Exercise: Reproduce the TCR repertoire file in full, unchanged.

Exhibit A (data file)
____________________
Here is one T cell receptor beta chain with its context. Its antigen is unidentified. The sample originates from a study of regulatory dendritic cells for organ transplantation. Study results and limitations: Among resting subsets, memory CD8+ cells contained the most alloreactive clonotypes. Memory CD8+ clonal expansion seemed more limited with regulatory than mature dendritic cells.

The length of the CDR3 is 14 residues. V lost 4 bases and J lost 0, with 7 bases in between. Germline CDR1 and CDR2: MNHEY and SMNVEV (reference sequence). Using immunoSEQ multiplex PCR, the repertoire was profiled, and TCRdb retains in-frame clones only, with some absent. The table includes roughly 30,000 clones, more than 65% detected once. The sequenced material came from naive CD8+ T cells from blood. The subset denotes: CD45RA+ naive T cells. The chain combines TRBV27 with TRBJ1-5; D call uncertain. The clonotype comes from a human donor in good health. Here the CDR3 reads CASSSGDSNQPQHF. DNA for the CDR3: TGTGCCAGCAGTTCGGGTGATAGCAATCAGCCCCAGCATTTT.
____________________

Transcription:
Here is one T cell receptor beta chain with its context. Its antigen is unidentified. The sample originates from a study of regulatory dendritic cells for organ transplantation. Study results and limitations: Among resting subsets, memory CD8+ cells contained the most alloreactive clonotypes. Memory CD8+ clonal expansion seemed more limited with regulatory than mature dendritic cells.

The length of the CDR3 is 14 residues. V lost 4 bases and J lost 0, with 7 bases in between. Germline CDR1 and CDR2: MNHEY and SMNVEV (reference sequence). Using immunoSEQ multiplex PCR, the repertoire was profiled, and TCRdb retains in-frame clones only, with some absent. The table includes roughly 30,000 clones, more than 65% detected once. The sequenced material came from naive CD8+ T cells from blood. The subset denotes: CD45RA+ naive T cells. The chain combines TRBV27 with TRBJ1-5; D call uncertain. The clonotype comes from a human donor in good health. Here the CDR3 reads CASSSGDSNQPQHF. DNA for the CDR3: TGTGCCAGCAGTTCGGGTGATAGCAATCAGCCCCAGCATTTT.